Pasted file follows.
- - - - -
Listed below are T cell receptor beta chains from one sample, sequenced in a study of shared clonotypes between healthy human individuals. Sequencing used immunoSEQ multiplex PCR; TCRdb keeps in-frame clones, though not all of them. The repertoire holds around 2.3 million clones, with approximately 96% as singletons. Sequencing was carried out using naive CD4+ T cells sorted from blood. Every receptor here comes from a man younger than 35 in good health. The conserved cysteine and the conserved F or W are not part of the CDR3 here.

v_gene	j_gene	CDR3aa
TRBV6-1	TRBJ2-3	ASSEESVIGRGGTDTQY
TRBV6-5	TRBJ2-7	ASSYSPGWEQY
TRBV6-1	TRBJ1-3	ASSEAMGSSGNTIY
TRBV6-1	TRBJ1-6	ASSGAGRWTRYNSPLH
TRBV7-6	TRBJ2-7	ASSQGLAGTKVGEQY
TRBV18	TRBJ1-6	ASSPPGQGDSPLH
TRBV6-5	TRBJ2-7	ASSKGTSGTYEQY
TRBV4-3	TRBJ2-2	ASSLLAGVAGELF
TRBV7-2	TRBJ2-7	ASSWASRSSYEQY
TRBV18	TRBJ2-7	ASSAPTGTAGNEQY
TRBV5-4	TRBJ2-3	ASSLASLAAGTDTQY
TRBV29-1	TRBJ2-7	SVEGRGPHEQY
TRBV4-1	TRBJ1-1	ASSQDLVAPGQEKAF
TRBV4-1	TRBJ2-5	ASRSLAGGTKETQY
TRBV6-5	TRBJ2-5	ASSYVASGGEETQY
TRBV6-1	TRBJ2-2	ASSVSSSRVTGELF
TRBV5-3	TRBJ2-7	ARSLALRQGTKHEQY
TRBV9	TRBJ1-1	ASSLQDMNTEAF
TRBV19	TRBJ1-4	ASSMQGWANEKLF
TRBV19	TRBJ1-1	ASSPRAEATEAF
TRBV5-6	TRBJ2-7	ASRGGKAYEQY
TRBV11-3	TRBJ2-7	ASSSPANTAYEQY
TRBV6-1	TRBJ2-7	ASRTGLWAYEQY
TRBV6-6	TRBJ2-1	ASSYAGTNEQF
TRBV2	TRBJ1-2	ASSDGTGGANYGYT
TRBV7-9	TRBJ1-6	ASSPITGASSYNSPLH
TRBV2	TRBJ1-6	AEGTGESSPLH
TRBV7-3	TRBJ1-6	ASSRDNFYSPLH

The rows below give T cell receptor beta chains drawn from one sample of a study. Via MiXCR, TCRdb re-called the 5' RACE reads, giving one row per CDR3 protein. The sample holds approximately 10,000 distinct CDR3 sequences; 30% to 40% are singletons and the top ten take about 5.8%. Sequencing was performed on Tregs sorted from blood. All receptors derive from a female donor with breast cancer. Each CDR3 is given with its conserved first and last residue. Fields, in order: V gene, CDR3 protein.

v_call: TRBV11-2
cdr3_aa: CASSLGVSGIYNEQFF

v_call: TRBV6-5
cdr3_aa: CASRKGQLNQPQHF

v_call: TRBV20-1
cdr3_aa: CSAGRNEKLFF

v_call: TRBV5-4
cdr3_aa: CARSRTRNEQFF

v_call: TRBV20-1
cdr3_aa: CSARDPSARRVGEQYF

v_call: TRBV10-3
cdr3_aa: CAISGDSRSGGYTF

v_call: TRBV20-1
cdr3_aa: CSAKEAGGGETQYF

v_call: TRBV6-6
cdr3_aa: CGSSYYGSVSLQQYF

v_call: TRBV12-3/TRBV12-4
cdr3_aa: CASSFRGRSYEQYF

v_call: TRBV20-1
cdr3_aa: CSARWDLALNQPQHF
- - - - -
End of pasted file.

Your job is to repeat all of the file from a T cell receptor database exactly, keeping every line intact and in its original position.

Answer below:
Listed below are T cell receptor beta chains from one sample, sequenced in a study of shared clonotypes between healthy human individuals. Sequencing used immunoSEQ multiplex PCR; TCRdb keeps in-frame clones, though not all of them. The repertoire holds around 2.3 million clones, with approximately 96% as singletons. Sequencing was carried out using naive CD4+ T cells sorted from blood. Every receptor here comes from a man younger than 35 in good health. The conserved cysteine and the conserved F or W are not part of the CDR3 here.

v_gene	j_gene	CDR3aa
TRBV6-1	TRBJ2-3	ASSEESVIGRGGTDTQY
TRBV6-5	TRBJ2-7	ASSYSPGWEQY
TRBV6-1	TRBJ1-3	ASSEAMGSSGNTIY
TRBV6-1	TRBJ1-6	ASSGAGRWTRYNSPLH
TRBV7-6	TRBJ2-7	ASSQGLAGTKVGEQY
TRBV18	TRBJ1-6	ASSPPGQGDSPLH
TRBV6-5	TRBJ2-7	ASSKGTSGTYEQY
TRBV4-3	TRBJ2-2	ASSLLAGVAGELF
TRBV7-2	TRBJ2-7	ASSWASRSSYEQY
TRBV18	TRBJ2-7	ASSAPTGTAGNEQY
TRBV5-4	TRBJ2-3	ASSLASLAAGTDTQY
TRBV29-1	TRBJ2-7	SVEGRGPHEQY
TRBV4-1	TRBJ1-1	ASSQDLVAPGQEKAF
TRBV4-1	TRBJ2-5	ASRSLAGGTKETQY
TRBV6-5	TRBJ2-5	ASSYVASGGEETQY
TRBV6-1	TRBJ2-2	ASSVSSSRVTGELF
TRBV5-3	TRBJ2-7	ARSLALRQGTKHEQY
TRBV9	TRBJ1-1	ASSLQDMNTEAF
TRBV19	TRBJ1-4	ASSMQGWANEKLF
TRBV19	TRBJ1-1	ASSPRAEATEAF
TRBV5-6	TRBJ2-7	ASRGGKAYEQY
TRBV11-3	TRBJ2-7	ASSSPANTAYEQY
TRBV6-1	TRBJ2-7	ASRTGLWAYEQY
TRBV6-6	TRBJ2-1	ASSYAGTNEQF
TRBV2	TRBJ1-2	ASSDGTGGANYGYT
TRBV7-9	TRBJ1-6	ASSPITGASSYNSPLH
TRBV2	TRBJ1-6	AEGTGESSPLH
TRBV7-3	TRBJ1-6	ASSRDNFYSPLH

The rows below give T cell receptor beta chains drawn from one sample of a study. Via MiXCR, TCRdb re-called the 5' RACE reads, giving one row per CDR3 protein. The sample holds approximately 10,000 distinct CDR3 sequences; 30% to 40% are singletons and the top ten take about 5.8%. Sequencing was performed on Tregs sorted from blood. All receptors derive from a female donor with breast cancer. Each CDR3 is given with its conserved first and last residue. Fields, in order: V gene, CDR3 protein.

v_call: TRBV11-2
cdr3_aa: CASSLGVSGIYNEQFF

v_call: TRBV6-5
cdr3_aa: CASRKGQLNQPQHF

v_call: TRBV20-1
cdr3_aa: CSAGRNEKLFF

v_call: TRBV5-4
cdr3_aa: CARSRTRNEQFF

v_call: TRBV20-1
cdr3_aa: CSARDPSARRVGEQYF

v_call: TRBV10-3
cdr3_aa: CAISGDSRSGGYTF

v_call: TRBV20-1
cdr3_aa: CSAKEAGGGETQYF

v_call: TRBV6-6
cdr3_aa: CGSSYYGSVSLQQYF

v_call: TRBV12-3/TRBV12-4
cdr3_aa: CASSFRGRSYEQYF

v_call: TRBV20-1
cdr3_aa: CSARWDLALNQPQHF